My writing niche is creative nonfiction or Chicken-Soup style memoirs so I have ready-made skeletons for my characters. My interest in a local flash fiction contest was selfish—extra credits offered by the instructor in my fiction writing course. Credits to enter. Credits to attend the celebration (already marked on my calendar before his generosity).
The day before the deadline, I touched my fingers to my computer home row keys—an ancient term I learned from my high school typing teacher in my teen years. The opening hook skittered across the screen and commanded words to follow. I cut ten percent from the 300-word limit until the printed story fit a single page. I honed the last line to an unexpected ending.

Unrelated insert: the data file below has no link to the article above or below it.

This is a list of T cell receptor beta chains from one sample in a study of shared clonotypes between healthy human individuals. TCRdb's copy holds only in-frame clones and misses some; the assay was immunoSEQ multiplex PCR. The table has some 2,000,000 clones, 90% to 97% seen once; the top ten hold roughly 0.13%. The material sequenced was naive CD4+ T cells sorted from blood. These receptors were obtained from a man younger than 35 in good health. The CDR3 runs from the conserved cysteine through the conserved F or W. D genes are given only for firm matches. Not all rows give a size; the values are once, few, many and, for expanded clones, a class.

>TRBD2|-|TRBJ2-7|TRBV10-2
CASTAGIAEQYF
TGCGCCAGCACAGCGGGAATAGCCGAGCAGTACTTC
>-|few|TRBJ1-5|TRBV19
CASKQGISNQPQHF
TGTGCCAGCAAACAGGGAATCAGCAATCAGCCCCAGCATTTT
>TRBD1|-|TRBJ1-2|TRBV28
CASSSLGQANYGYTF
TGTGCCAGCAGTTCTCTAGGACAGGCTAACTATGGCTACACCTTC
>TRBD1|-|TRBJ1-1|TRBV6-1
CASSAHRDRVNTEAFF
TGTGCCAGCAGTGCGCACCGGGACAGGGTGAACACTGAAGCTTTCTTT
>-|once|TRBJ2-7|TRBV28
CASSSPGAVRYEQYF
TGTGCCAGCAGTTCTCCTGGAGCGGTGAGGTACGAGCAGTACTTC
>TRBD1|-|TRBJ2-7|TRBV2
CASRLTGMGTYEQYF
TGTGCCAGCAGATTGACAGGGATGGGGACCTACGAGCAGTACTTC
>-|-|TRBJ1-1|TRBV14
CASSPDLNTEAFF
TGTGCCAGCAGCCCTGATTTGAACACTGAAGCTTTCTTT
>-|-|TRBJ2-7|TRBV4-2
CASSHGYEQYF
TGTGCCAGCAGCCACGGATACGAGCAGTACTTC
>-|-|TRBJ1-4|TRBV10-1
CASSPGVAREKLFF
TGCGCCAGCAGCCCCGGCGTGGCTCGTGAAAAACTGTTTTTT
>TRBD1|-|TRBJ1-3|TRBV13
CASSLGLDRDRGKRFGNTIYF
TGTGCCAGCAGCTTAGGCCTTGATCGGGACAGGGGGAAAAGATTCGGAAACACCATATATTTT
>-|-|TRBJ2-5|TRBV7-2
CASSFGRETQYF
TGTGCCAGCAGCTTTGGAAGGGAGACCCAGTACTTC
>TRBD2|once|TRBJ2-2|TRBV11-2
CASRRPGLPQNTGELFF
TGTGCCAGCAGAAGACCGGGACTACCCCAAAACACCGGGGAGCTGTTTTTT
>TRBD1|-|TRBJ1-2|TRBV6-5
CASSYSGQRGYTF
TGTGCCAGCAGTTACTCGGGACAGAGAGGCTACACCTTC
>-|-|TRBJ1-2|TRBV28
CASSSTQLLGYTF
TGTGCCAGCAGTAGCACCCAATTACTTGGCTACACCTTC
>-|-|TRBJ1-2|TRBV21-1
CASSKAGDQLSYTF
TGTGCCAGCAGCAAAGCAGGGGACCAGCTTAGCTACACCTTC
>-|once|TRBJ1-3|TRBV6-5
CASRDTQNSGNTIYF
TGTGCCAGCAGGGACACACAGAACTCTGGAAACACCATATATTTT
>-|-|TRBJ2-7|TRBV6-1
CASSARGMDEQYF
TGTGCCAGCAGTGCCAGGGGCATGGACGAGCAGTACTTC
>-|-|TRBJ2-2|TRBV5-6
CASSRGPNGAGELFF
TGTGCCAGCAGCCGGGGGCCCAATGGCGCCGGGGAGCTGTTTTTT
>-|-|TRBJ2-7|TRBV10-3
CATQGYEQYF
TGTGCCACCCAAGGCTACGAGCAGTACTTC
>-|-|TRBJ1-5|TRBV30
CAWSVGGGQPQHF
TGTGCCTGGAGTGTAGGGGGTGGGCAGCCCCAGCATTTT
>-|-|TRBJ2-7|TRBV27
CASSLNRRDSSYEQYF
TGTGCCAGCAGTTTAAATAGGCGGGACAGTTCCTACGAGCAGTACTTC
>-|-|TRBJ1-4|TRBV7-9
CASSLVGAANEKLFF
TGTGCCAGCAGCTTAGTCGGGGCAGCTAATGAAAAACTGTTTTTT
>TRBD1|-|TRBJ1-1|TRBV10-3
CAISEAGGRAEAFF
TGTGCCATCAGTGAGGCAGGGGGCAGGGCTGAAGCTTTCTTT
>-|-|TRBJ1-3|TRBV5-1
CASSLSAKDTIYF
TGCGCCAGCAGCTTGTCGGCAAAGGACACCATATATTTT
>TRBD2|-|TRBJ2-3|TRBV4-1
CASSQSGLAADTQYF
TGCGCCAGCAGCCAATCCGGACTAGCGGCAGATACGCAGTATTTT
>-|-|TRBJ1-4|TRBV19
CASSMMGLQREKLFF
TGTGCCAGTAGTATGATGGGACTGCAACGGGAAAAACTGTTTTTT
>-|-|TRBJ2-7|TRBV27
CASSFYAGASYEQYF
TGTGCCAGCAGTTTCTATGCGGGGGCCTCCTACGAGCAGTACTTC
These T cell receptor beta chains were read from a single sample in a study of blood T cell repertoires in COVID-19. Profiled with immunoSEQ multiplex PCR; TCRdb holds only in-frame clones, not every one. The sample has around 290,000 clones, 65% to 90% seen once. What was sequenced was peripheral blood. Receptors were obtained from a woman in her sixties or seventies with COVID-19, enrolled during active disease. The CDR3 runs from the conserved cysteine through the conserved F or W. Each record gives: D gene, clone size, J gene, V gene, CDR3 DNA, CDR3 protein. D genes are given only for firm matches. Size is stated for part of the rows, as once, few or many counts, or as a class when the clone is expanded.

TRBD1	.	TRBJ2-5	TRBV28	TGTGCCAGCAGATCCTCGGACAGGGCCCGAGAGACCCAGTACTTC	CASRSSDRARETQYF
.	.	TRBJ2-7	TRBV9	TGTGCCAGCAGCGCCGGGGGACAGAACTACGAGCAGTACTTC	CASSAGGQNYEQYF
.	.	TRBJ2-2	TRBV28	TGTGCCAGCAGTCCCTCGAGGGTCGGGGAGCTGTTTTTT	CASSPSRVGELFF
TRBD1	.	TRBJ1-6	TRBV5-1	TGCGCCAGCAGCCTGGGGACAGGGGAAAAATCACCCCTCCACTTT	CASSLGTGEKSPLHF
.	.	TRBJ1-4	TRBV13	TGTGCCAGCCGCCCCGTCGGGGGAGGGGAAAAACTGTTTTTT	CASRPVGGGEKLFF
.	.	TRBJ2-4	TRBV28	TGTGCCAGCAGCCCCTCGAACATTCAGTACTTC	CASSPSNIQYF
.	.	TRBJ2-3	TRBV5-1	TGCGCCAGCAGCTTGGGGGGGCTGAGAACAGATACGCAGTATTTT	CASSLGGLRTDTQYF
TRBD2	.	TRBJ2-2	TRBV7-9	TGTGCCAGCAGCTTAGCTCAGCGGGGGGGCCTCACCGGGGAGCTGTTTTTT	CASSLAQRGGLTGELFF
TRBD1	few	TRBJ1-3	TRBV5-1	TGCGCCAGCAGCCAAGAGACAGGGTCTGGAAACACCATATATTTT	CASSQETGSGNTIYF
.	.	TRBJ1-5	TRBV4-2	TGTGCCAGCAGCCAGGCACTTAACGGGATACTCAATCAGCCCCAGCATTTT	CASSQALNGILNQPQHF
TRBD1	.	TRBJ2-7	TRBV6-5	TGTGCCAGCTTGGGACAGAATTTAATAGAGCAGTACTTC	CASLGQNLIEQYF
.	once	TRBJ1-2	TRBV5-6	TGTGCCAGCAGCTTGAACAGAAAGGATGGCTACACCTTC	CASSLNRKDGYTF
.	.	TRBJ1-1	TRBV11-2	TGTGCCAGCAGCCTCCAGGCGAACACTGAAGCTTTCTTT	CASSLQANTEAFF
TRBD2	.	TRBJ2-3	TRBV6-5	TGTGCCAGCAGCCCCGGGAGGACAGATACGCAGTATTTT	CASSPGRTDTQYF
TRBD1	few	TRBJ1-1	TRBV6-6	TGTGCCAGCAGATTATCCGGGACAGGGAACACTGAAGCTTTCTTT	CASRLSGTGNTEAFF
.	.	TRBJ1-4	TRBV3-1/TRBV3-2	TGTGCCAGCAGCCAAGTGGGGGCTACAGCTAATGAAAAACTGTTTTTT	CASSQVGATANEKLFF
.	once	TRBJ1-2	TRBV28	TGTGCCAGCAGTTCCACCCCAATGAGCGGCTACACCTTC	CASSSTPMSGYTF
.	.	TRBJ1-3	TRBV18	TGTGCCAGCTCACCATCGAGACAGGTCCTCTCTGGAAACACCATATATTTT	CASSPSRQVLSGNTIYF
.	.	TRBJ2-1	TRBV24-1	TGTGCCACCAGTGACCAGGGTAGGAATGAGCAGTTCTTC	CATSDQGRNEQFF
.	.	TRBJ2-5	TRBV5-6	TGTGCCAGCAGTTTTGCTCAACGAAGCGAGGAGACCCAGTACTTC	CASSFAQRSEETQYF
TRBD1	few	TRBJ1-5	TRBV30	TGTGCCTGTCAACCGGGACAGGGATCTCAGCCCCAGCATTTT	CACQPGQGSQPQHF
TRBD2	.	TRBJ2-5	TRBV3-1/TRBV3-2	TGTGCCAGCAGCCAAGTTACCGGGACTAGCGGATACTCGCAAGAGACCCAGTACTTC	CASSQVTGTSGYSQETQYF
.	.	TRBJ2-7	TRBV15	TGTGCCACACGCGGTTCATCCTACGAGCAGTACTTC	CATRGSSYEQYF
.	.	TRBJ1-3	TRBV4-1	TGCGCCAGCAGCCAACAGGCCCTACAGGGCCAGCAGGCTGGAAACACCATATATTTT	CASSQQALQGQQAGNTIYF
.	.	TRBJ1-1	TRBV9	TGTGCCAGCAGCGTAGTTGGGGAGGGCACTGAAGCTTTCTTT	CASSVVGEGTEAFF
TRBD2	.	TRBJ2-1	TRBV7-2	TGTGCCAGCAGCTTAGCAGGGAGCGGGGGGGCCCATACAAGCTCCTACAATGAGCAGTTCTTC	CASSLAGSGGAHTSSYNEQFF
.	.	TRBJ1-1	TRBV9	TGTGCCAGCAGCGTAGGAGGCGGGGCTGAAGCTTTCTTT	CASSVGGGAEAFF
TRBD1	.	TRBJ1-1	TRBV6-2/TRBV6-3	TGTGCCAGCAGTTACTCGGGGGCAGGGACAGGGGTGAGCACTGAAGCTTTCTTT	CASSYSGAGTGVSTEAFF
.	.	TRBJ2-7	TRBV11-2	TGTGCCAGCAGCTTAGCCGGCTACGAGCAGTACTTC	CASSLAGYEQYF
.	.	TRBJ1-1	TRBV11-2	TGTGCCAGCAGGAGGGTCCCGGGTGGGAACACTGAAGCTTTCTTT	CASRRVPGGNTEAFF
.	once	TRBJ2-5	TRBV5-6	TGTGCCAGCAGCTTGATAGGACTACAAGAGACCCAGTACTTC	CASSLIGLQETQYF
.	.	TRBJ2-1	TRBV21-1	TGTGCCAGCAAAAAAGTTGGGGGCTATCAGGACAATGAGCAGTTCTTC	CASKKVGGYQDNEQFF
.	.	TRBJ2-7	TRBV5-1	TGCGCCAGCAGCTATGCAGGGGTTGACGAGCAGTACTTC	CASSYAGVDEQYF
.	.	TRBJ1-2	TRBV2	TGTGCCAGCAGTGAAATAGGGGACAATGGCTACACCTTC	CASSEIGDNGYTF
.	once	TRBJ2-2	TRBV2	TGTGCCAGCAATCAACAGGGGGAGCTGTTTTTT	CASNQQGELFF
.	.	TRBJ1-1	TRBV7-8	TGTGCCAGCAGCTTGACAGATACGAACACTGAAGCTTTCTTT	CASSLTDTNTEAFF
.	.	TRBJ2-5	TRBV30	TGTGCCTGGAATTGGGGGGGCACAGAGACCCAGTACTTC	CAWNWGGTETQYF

After cheesecake and lemonade at the celebration, I strolled, ballot in hand, reading dozens of anonymous entries. I chose two submissions, then circled my title, determined to receive one vote. I was engrossed in conversation with a prize-winning novelist when the winners were announced at the end of the evening. I listened but didn’t recognize the third-place title or the winner. Second place was an entry I selected, but I had not recognized a friend as the author. Like me, she had stepped out of her familiar writing territory. The first place title—a second circle on my ballot—was an unexpected twist.
In my quest for extra credits, I won first place.